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Skylights in the Heat

11 August 2022
As the days get warmer, many people consider the pros and cons of having skylights within their homes. On the one hand, skylights and roof windows offer increased ventilation and sunlight into the house, allowing reduced cost in lighting and keeping the room feeling cool. On the other hand, a common fear is that it can make your home too hot by magnifying the light from the sun.

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Skylights in the heat

As the days get warmer, many people consider the pros and cons of having skylights within their homes. On the one hand, skylights and roof windows offer increased ventilation and sunlight
into the house, allowing reduced cost in lighting and keeping the room feeling cool. On the other hand, a common fear is that it can make your home too hot by magnifying the light from the sun. Find out ways to reduce this potential heat below. Will a skylight heat up my house?

The short answer is yes, possibly. Having a skylight fitted on your roof can cause the house to heat up as direct sunlight is beamed into the room below. People most commonly install skylights to reduce the costs needed for light, meaning it can be counterproductive if you need to use air conditioning due to the greenhouse effect in your home.

At Sunsquare, we have a range of accessories designed to be seamlessly integrated into your skylight, easily accessible for when you want to use them and invisible for when you don’t. How to keep your home cool when you have skylights.

Protective coating and glazing

Investing in a UV coating for your skylight will ensure only light can come through your window, eliminating the risk of sunburn or heatstroke while sitting under a skylight on a summer’s day. Protective coatings are also perfect for ambience as the light diffuses through the glass, allowing the space to get a soft touch of light instead of harsh light beams.

Insulation

Insulating your skylight is not only required for energy efficiency regulations. Still, it is an excellent way of saving money and ensuring that your home is as environmentally and energy efficient as possible. Insulation keeps the heat in during the winter and protects your cool home from the sun during the summer months.

Positioning

Placing your skylight on an angle less likely to have direct sunlight can significantly reduce the room’s heat. We suggest considering what way your roof is facing and whether the sun will directly shine onto that roof. For example, a south-facing roof will have the maximum sunlight, meaning you will get the most heat in the winter and summer.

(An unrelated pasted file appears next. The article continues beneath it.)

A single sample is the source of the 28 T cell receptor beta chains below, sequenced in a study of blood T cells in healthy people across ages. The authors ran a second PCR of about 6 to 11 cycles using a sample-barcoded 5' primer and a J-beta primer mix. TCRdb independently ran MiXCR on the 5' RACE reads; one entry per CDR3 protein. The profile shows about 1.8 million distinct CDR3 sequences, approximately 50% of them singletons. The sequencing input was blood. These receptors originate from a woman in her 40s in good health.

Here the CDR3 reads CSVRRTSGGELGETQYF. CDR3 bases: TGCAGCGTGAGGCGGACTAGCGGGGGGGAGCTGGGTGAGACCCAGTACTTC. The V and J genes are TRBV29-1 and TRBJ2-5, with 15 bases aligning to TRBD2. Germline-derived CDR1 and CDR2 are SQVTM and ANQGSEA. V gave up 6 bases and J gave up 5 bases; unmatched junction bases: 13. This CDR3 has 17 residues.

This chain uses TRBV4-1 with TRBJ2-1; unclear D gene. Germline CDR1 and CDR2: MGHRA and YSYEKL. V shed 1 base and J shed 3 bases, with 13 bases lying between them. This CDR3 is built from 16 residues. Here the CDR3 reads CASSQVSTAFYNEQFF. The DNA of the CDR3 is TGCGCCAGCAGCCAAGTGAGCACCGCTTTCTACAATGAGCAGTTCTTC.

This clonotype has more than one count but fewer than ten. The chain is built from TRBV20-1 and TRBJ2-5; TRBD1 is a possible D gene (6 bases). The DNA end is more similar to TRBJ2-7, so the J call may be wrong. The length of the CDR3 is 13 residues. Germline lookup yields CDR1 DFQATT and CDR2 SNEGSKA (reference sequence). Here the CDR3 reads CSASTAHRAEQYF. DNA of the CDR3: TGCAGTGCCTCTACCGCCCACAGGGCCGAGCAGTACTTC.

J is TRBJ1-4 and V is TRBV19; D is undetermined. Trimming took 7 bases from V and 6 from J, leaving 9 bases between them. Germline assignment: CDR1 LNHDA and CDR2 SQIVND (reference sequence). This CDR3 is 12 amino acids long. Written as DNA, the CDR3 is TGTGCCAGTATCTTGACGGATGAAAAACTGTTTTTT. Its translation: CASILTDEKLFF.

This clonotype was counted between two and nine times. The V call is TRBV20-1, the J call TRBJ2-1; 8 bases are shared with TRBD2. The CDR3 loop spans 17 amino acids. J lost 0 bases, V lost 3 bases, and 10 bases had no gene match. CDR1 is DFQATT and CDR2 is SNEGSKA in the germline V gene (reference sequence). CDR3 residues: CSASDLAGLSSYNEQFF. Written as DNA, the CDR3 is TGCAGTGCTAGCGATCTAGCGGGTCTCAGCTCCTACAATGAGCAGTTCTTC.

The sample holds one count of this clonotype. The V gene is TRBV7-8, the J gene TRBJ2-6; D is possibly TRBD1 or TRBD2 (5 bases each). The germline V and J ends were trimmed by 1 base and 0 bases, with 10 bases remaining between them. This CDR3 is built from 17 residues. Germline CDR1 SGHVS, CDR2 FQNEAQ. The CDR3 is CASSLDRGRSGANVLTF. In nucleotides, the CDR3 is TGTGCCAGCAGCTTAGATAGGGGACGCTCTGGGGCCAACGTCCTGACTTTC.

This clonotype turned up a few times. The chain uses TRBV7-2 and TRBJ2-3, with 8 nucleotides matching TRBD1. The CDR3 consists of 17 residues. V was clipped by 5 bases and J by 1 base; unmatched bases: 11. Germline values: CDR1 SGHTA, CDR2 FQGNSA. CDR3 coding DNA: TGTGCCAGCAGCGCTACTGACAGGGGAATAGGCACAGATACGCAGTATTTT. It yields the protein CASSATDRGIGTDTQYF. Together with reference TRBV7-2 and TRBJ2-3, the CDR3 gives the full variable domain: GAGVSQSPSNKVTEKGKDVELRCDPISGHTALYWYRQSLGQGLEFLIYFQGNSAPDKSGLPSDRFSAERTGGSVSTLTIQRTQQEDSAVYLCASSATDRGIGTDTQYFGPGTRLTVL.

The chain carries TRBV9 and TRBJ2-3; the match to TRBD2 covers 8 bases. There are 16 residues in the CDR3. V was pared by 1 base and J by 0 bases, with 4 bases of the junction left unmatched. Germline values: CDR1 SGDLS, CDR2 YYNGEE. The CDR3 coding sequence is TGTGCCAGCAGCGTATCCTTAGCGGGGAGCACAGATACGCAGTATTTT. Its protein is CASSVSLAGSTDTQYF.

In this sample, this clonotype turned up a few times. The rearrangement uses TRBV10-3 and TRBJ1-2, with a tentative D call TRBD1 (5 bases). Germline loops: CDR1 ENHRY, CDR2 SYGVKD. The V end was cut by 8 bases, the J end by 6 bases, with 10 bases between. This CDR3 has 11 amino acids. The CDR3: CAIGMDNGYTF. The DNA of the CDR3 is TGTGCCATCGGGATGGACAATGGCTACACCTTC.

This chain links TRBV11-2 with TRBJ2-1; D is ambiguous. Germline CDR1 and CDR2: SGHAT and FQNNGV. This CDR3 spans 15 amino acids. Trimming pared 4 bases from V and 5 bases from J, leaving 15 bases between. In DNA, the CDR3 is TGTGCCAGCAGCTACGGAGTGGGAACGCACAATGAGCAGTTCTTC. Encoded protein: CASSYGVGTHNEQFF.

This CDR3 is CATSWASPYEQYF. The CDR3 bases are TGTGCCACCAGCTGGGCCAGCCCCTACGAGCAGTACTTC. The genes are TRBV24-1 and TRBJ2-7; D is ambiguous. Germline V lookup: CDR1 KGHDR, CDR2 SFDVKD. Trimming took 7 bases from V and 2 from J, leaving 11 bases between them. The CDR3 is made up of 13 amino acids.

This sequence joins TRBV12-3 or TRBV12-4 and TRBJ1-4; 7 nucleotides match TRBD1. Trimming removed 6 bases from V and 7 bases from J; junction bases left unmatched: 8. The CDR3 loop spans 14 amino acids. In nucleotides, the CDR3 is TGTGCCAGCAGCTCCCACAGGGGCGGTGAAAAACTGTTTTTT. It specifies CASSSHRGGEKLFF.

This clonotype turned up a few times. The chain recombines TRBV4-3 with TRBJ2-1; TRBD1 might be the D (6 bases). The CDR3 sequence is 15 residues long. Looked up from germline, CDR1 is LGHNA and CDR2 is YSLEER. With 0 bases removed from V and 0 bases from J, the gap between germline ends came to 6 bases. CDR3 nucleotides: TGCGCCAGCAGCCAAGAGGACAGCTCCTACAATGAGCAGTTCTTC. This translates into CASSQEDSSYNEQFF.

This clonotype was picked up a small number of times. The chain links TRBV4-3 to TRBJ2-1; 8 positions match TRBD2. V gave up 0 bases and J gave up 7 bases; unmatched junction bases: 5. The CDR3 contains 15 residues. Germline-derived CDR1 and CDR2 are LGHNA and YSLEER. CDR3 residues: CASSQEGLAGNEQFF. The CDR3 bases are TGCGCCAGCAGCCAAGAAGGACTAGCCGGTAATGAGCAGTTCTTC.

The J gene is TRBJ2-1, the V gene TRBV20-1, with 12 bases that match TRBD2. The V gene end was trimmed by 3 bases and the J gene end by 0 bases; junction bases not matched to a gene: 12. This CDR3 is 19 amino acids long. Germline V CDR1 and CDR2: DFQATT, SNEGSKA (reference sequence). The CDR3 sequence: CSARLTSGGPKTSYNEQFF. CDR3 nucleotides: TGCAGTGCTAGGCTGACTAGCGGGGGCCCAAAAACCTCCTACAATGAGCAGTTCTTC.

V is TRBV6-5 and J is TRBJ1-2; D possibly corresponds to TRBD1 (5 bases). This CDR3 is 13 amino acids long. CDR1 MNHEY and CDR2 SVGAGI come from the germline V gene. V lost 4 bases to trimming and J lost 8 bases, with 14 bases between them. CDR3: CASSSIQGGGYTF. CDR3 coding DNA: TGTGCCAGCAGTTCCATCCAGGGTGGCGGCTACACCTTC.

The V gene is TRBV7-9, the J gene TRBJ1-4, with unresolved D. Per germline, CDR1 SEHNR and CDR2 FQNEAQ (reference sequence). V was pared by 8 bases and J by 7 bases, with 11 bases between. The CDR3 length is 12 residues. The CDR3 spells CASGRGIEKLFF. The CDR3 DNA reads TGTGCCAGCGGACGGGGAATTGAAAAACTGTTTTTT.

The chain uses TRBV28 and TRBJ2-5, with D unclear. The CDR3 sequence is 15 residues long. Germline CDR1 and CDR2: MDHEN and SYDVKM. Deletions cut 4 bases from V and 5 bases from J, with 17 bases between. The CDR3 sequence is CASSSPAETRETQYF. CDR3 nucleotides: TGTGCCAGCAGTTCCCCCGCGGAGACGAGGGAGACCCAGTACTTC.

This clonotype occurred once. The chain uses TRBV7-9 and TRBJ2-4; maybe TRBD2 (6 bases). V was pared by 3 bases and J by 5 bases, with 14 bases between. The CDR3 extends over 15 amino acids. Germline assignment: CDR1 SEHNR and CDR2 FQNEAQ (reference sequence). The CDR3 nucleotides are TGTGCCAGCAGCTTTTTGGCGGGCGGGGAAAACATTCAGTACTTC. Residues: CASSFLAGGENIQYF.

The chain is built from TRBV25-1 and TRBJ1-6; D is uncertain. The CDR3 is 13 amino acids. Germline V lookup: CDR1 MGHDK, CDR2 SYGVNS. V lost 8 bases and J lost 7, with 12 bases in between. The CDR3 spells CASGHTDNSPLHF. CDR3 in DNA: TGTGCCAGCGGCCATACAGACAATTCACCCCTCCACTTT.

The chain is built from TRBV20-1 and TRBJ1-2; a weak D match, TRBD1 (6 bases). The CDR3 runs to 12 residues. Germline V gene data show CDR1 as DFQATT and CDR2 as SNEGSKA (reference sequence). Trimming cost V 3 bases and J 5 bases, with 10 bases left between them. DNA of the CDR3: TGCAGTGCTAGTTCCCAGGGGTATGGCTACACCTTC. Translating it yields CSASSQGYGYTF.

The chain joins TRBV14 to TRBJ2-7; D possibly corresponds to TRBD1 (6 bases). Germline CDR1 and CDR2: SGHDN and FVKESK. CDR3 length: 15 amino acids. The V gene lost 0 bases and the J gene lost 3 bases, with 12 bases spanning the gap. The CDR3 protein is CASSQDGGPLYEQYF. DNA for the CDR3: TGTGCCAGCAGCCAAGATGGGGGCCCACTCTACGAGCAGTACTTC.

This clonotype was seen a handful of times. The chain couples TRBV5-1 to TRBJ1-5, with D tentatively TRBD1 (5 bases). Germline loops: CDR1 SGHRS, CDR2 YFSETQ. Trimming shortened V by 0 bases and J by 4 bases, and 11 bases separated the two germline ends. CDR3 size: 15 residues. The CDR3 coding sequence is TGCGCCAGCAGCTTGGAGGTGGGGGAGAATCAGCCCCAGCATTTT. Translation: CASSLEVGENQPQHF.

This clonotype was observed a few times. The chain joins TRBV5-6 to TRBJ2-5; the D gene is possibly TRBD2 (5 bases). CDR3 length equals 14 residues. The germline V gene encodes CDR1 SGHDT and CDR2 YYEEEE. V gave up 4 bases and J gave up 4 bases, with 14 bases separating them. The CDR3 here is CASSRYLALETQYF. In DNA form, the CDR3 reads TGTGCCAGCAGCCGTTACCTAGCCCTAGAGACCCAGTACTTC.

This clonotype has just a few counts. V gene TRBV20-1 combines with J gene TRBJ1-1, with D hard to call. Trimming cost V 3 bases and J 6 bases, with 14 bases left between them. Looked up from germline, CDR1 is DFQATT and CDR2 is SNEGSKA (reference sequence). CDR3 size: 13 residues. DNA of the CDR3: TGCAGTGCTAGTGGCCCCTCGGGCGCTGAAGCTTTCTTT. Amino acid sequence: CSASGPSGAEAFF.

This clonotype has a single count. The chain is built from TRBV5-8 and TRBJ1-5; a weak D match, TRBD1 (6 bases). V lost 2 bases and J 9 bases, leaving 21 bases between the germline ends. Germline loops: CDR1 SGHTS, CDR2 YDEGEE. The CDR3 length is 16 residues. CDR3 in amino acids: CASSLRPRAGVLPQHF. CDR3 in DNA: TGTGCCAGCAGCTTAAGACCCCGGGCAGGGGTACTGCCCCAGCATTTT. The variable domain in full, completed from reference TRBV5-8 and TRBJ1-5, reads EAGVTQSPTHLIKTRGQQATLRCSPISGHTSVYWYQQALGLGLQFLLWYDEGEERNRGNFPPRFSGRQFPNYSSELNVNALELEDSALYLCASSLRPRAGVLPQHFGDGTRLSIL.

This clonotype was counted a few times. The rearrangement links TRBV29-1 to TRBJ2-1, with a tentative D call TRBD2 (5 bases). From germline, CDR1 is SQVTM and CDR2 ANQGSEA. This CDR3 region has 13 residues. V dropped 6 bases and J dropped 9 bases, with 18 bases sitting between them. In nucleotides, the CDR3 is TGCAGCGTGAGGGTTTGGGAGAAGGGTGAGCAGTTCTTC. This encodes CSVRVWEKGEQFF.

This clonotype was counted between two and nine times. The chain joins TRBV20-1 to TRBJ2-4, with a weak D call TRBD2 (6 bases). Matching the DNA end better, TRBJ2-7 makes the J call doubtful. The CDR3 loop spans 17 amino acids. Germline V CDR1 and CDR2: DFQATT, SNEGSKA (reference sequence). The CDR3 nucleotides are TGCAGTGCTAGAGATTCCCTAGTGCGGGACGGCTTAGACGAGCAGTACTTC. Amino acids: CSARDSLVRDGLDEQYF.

Skylight covers and shades

A cost-effective way to stop your skylight from overheating is to get covers or blinds which can either be manually or automatically drawn to shade the room from the sun. You can choose from high-end automatic options to canvas covers that can be placed on top of the skylight to control the home climate for less. These can be tricky to install and inconvenient when putting on and removing due to the lack of access, but if you are willing to, covers are a great option. Blinds, however, are a more permanent feature and can be opened and closed from within the house. Manual blinds are opened and closed using a large pole to drag the cover across. Automatic blinds will require a more advanced installation but will be the most convenient option if you are willing to invest.

Weighing up the pros and cons

While a skylight may cost you a bit more in insulation to keep your house warm, adding a skylight can also be a cost-effective way of lighting your home both in the winter and summer. We
recommend choosing a high-quality skylight installed properly to ensure it is appropriately insulated to reduce heat loss and comply with energy efficiency regulations. Positioning your skylight in a place that receives not too much and not too little sunlight may be a job for an architect, but once you find the perfect location, a skylight can be the ideal addition to your home. Covering your skylight in extreme heat, whether with a plastic cover or installed blinds, is our recommendation for a cost-effective solution to the rising heat.

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